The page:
Meet the barristers

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  • Bling

    I particularly liked the clip where one of the older characters didn't know what bling is - it just goes to show how out of touch the bar is with the rest of society...hopefully this series will teach us mere mortals a thing or two about the legal profession as well as educate the legal profession on the 'real world'

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  • Out of touch

    No it doesn't - 'bling' is just a (now outdated) chavvy hip-hop concept popular with poor urban youth. Most people outside London/the 16-20 age group have no familarity with it, and those that still retain some values other than just wanting to be rich think it's a pretty repelant notion.

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  • Bling.

    Don't be daft. Professionals should be concentrating on the job, not following the fashion of teenagers.

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  • Meet the barristers

    More worrying is the advantage obtained gaining interview and during interview by informing your prosepctive set that a film crew will be attending.

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  • Meet the Fockers

    Well, whatever the Bar Council are trying to prove, we all know that the bar is full of white, middle-class, Oxbridge apron huggers.

    What help are they giving the REAL people doing their BVC who aren't from redbrick universities???!!!

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  • No one cares what a bling is

    I think it worrying that whether the Bar is connected to ordinary society or not is being judged on how many chav words barristers know.

    I dare say most politicians, doctors and in fact, most educated professions don't know what 'bling' is. Just like most rappers don't know what 'thrift' is. I think the bar is mixed, although not enough, and being mixed doesn't mean including talentless people from every crap university in the country!

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  • Opportunities

    The problem is not about knowing what new words or phrases mean but is it about having empathy with all those involved in the legal system, especially criminal; most crime (as defined by this society) is conducted by working class people on working class people, and if your only experience of this section of the population is via media stereotypes, then it is very difficult to have the required empathy.

    It is not about giving Pupillage to "talentless people from every crap university" just because they are working class, but there are plenty of idiots being given opportunities simply because they went to the right school and have the right connections. Common sense, life experience, instinct etc cannot be taught; how to pass exams can be.

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  • Hmmm...

    Here is a thought, the money paid for this documentary may have funded several pupillages at chambers for some of the students waiting for one!

    As always the Bar is more concerned about its image rather then sorting out a very big problem, and in the process encouraging even more students to join the debt brigade.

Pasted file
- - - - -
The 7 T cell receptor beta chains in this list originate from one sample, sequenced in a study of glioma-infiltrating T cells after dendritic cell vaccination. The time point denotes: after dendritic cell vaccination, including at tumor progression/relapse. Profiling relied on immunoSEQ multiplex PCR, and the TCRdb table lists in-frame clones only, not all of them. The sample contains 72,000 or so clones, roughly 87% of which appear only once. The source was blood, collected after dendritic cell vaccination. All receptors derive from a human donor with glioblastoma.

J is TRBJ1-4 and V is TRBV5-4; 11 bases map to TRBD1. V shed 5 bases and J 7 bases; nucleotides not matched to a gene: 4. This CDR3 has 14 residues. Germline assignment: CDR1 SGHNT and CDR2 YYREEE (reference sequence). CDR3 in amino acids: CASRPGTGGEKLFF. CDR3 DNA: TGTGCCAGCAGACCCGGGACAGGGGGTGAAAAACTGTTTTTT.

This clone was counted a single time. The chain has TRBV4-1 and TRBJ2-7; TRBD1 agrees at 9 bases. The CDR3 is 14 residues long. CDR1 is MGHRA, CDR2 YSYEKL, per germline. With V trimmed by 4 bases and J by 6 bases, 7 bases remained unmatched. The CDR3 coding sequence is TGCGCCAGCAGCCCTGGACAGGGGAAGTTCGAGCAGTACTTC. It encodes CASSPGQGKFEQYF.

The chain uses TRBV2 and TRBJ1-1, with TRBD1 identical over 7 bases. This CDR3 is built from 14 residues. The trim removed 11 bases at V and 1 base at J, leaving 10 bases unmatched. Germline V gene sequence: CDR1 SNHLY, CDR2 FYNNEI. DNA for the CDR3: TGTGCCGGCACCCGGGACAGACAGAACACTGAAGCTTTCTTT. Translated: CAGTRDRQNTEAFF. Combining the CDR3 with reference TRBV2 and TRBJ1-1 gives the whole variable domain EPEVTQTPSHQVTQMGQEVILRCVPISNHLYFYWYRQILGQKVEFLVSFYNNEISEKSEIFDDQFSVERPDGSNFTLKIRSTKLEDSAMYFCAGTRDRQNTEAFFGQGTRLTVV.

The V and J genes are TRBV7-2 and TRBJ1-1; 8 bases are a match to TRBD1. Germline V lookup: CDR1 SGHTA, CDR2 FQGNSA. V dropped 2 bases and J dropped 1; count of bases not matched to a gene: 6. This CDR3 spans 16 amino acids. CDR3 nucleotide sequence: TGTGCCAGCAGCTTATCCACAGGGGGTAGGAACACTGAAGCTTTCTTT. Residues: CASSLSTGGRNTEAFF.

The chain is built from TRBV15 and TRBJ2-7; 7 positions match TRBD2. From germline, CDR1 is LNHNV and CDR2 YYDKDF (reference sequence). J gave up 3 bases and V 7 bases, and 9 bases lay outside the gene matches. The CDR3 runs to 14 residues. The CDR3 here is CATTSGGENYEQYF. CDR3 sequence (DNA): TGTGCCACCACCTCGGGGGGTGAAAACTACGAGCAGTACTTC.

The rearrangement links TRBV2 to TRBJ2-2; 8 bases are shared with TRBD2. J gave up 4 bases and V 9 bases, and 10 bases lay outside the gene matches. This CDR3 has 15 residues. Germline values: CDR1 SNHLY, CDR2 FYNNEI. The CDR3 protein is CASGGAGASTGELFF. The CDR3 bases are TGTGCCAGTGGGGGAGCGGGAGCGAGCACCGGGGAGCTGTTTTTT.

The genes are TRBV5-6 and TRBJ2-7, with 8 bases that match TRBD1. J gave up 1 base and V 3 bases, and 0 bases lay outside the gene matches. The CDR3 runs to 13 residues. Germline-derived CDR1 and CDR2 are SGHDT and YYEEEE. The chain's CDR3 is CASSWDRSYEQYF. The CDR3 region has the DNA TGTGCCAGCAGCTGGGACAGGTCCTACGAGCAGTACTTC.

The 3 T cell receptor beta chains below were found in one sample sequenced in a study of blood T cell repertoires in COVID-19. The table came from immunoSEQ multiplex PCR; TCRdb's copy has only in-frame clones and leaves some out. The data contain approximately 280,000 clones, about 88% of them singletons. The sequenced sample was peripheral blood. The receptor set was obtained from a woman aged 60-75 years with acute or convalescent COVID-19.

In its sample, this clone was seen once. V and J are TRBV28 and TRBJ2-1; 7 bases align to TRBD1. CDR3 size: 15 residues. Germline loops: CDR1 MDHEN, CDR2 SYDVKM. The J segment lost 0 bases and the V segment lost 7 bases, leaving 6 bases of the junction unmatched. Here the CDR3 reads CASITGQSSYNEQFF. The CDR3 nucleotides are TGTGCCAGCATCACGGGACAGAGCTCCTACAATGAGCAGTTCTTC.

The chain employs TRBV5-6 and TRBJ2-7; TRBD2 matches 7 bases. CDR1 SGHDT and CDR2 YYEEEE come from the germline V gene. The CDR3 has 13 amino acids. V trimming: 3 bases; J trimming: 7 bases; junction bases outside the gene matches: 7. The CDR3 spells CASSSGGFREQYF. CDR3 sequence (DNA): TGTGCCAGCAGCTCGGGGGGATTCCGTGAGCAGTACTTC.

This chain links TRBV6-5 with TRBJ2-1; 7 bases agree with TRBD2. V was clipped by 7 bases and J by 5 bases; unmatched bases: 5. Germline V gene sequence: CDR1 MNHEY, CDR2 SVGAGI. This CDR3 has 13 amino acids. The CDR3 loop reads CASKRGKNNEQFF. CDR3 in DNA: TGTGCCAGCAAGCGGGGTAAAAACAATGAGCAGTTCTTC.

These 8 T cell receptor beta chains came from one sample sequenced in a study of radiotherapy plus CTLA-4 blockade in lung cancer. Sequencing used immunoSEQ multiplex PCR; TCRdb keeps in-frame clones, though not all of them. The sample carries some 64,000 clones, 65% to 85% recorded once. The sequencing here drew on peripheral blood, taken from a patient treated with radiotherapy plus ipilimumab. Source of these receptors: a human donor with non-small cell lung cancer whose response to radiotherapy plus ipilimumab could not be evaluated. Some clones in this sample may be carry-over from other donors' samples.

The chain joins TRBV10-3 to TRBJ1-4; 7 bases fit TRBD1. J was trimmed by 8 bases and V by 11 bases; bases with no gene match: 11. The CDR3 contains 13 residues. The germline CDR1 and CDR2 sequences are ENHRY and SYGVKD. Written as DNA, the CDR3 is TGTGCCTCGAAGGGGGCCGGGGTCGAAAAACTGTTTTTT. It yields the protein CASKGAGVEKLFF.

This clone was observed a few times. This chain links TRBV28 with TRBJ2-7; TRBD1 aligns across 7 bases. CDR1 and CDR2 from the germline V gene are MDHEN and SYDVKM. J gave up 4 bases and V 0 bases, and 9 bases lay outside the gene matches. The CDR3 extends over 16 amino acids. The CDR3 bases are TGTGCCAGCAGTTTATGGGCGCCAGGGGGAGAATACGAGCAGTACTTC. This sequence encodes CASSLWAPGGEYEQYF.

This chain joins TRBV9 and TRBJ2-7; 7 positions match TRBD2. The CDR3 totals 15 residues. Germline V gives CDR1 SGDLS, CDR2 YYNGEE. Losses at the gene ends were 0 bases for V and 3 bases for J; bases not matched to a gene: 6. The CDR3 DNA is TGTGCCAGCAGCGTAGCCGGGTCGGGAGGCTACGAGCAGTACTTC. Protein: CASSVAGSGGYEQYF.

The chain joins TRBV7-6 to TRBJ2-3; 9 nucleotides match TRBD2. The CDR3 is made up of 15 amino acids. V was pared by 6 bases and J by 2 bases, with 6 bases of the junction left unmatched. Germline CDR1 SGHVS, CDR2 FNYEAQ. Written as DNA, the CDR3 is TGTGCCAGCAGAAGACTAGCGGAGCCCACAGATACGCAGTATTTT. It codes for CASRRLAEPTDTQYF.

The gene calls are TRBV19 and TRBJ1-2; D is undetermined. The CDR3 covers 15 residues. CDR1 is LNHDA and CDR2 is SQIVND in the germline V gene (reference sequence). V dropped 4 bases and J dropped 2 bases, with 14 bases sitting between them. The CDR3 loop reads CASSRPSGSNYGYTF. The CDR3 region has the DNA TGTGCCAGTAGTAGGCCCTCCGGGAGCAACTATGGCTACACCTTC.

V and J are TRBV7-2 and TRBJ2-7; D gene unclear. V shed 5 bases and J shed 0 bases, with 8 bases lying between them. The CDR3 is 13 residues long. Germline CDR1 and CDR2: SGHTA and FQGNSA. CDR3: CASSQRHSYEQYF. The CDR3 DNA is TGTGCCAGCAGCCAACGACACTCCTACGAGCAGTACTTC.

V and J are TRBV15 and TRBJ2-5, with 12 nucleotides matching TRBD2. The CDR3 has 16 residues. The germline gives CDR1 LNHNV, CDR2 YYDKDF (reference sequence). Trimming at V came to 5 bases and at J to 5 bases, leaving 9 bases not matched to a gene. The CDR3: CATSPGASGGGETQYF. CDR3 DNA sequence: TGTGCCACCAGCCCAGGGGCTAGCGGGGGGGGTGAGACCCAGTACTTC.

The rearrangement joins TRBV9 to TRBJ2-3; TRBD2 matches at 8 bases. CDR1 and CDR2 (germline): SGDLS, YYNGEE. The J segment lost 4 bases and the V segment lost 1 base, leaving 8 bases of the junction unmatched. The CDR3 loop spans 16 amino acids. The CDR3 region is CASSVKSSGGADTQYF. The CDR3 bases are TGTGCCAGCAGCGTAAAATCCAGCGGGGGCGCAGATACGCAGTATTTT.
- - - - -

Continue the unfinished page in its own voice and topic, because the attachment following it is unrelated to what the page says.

Also it would have been helpful to see how chambers assess each application that comes their way and how people are chosen for interview. Then again what would I know, i'm just a sucker for rejection letters and debt, or a BVC student to those in the real world ...

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  • Get your own pupillage

    This documentary was funded by the BBC and the OU. Neither are responsible for the Bar or for pupils, or, shock horror, failed pupils-to-be.

    Chambers fund pupillages for the best candidates. Asking for the public to do so is akin to asking the public to pay for political parties they don't believe in. Both cases serve the interests of the undeserving.

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  • Meet the barristers

    What a load of complete rubbish is being written about the bling episode. Anybody with an ounce of intelligence would realise that it was included because it was a vaguely comic moment in the middle of a very serious job where one wrong question can result in a man serving a sentence of 10 years imprisonment or a guilty rapist being acquitted.

    I know the QC in question and he is a brilliant advocate - why else would he be a QC? Just because he did not know the meaning of bling does not mean he is out of touch with society. Every day of his professional life he is in contact with rapists, murderers, conmen, drug dealers etc etc.

    Simply because he is well-educated, works hard, was born white and middle class does not mean that he is out of touch with society because he chooses to go home and live a life that is totally different from the life of his clients.

    Unless you have experienced life at the Bar, you are in no position to comment about members of the profession. I do have that experience and most of my colleagues are decent people who do a difficult job well. And it is changing! Look on the websites of provincial chambers and you will see what I mean.

    Just because you wear a suit in a photograph and speak English correctly does not mean that you come from a middle/upper class background.

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